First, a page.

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Fact-Checking Tips: 6 Key Questions to Find Out if Your Belief is True

6 Key Questions to Find Out if Your Belief is True


Our beliefs impact our actions and decisions, however, we don’t always think to ask ourselves why we believe it is true! Most often, we simply believe what others around us believe, or what we have been told. We simply assume it is true as our brains are lazy and gullible. But Is what you believe true? Let’s find out

Once a belief is formed, we use confirmation bias to search for and favor supporting information. Maybe because we’ve heard a vivid or emotional story. Or It’s possible that we’ve had a personal experience of our own to confirm this belief. After all, the best way of knowing something is to have seen or experienced it ourselves, right?!?!

Actually, no: Our personal experiences can be wildly misleading. Trusting them to tell us the “truth” is an excellent way to be misled. 

So how would we go about figuring out if the belief is true? Evidence, of course! The trick, though, isn’t to search for evidence that supports our belief, but to look for evidence that would prove it false.



We think we follow evidence to a conclusion. In reality, we come to our beliefs in irrational ways, then work backward to find evidence to rationalize the belief.
Source: Is a claim true? Use these four criteria to evaluate the evidence

If you can’t think of a way to disprove the belief, it’s untestable, and “evidence” is meaningless. It might be true, but we’ll never know for sure.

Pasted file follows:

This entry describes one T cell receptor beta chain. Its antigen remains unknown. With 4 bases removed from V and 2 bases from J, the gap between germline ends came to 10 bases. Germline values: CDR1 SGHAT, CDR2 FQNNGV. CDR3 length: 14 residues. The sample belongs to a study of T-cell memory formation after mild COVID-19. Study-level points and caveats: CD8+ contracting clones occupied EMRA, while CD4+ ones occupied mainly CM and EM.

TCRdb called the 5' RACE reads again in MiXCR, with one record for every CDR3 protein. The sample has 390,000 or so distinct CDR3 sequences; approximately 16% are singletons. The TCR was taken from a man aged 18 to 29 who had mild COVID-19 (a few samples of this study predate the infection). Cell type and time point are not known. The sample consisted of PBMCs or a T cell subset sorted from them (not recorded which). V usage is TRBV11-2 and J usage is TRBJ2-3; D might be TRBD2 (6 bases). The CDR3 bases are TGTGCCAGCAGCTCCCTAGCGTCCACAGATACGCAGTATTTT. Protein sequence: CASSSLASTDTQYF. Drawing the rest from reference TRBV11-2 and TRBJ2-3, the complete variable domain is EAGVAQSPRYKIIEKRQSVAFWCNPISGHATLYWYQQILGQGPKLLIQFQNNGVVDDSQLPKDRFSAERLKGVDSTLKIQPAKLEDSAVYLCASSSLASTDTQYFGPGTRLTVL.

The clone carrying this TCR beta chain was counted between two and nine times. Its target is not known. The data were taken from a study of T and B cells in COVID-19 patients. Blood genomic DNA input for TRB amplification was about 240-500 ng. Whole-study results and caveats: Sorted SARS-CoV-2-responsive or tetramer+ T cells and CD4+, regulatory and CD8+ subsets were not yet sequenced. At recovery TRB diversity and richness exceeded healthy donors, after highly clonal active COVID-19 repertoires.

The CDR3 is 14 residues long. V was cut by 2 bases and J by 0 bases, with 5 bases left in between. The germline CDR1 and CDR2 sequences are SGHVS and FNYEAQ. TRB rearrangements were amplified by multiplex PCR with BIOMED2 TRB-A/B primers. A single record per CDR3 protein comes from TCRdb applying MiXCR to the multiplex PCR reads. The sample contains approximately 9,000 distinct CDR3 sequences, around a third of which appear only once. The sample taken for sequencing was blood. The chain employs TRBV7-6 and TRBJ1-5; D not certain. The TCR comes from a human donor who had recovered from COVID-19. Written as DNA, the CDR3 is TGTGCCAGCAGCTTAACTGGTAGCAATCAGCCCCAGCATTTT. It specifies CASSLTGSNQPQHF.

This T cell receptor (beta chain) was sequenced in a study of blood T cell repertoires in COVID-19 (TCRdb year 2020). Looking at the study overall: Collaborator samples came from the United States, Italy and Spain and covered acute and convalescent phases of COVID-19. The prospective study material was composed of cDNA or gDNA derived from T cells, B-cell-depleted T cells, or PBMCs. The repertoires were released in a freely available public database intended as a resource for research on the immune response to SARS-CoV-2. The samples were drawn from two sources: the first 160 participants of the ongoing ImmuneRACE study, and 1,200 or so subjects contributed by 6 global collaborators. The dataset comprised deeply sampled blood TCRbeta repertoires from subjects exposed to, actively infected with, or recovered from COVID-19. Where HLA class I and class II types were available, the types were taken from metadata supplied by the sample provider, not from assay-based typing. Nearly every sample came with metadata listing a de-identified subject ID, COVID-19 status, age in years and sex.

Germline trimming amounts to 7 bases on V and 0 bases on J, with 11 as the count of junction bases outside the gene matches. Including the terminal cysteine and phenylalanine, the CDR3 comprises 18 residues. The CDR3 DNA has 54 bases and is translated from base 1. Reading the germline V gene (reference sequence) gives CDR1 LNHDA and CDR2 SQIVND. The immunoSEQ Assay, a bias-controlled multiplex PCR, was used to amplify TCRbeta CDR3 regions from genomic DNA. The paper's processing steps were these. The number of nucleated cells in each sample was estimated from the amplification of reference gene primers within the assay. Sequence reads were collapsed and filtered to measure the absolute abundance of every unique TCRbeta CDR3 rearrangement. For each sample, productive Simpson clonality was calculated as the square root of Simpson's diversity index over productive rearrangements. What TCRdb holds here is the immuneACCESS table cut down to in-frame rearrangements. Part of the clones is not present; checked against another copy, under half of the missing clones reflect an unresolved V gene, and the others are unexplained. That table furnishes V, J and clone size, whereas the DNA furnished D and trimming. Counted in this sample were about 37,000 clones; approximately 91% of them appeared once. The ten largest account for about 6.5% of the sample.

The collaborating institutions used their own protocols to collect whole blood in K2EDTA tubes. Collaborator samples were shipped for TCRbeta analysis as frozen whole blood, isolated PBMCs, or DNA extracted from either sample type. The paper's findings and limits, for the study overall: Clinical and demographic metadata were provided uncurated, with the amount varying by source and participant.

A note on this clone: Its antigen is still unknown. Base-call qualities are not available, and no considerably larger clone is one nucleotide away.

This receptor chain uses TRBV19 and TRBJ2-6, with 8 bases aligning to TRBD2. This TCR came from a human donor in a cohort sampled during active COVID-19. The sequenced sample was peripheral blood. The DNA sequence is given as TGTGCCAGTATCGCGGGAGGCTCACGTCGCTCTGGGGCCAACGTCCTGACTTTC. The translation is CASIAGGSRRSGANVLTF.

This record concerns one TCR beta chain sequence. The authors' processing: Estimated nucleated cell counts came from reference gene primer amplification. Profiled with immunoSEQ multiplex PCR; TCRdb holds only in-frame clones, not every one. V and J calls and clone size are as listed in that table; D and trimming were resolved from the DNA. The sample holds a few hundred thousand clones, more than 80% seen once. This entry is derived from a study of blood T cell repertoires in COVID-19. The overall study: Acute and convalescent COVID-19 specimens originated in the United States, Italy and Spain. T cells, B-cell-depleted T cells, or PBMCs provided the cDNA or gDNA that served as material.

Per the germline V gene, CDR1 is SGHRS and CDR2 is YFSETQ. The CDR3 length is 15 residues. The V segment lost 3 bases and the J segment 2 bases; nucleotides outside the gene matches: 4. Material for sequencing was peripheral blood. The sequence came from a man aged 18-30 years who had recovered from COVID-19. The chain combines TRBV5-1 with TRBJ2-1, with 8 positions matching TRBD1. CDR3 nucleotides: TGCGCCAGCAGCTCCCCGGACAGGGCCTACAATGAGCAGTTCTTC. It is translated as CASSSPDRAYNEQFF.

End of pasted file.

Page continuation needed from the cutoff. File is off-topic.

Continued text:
Let’s assume the belief is testable, put on your scientist hat and actively search to prove it wrong. The golden rule is Evidence matterswe’re after quality evidence, not anecdotes, unreliable “news” sites, memes, social media groups, or cherry-picked “experts.”

It’s also useful to get into the habit of proportioning our beliefs to the evidence… meaning we can be more confident a belief is true the more evidence we have and vice versa. Overconfidence is often based on an illusion of knowledge, and it can prevent us from learning or changing our minds. Reality is complex. Embrace the shades of gray and avoid black-or-white thinking.

So let’s play:

  • How sure are you that your belief is true?
  • What is the source of your belief?
  • What are your reasons to believe it’s true?
  • How could you figure out if it is true?
  • How would you feel if you were wrong?
  • What evidence would change your mind?

The bottom line is that it’s essential to get into the habit of questioning what we believe. Healthy skepticism, or demanding evidence before accepting a belief, and being open to changing our mind, is empowering. It protects us against being fooled… by others, or by ourselves.

This article is based on Is what you believe true? Use these 6 questions to find out


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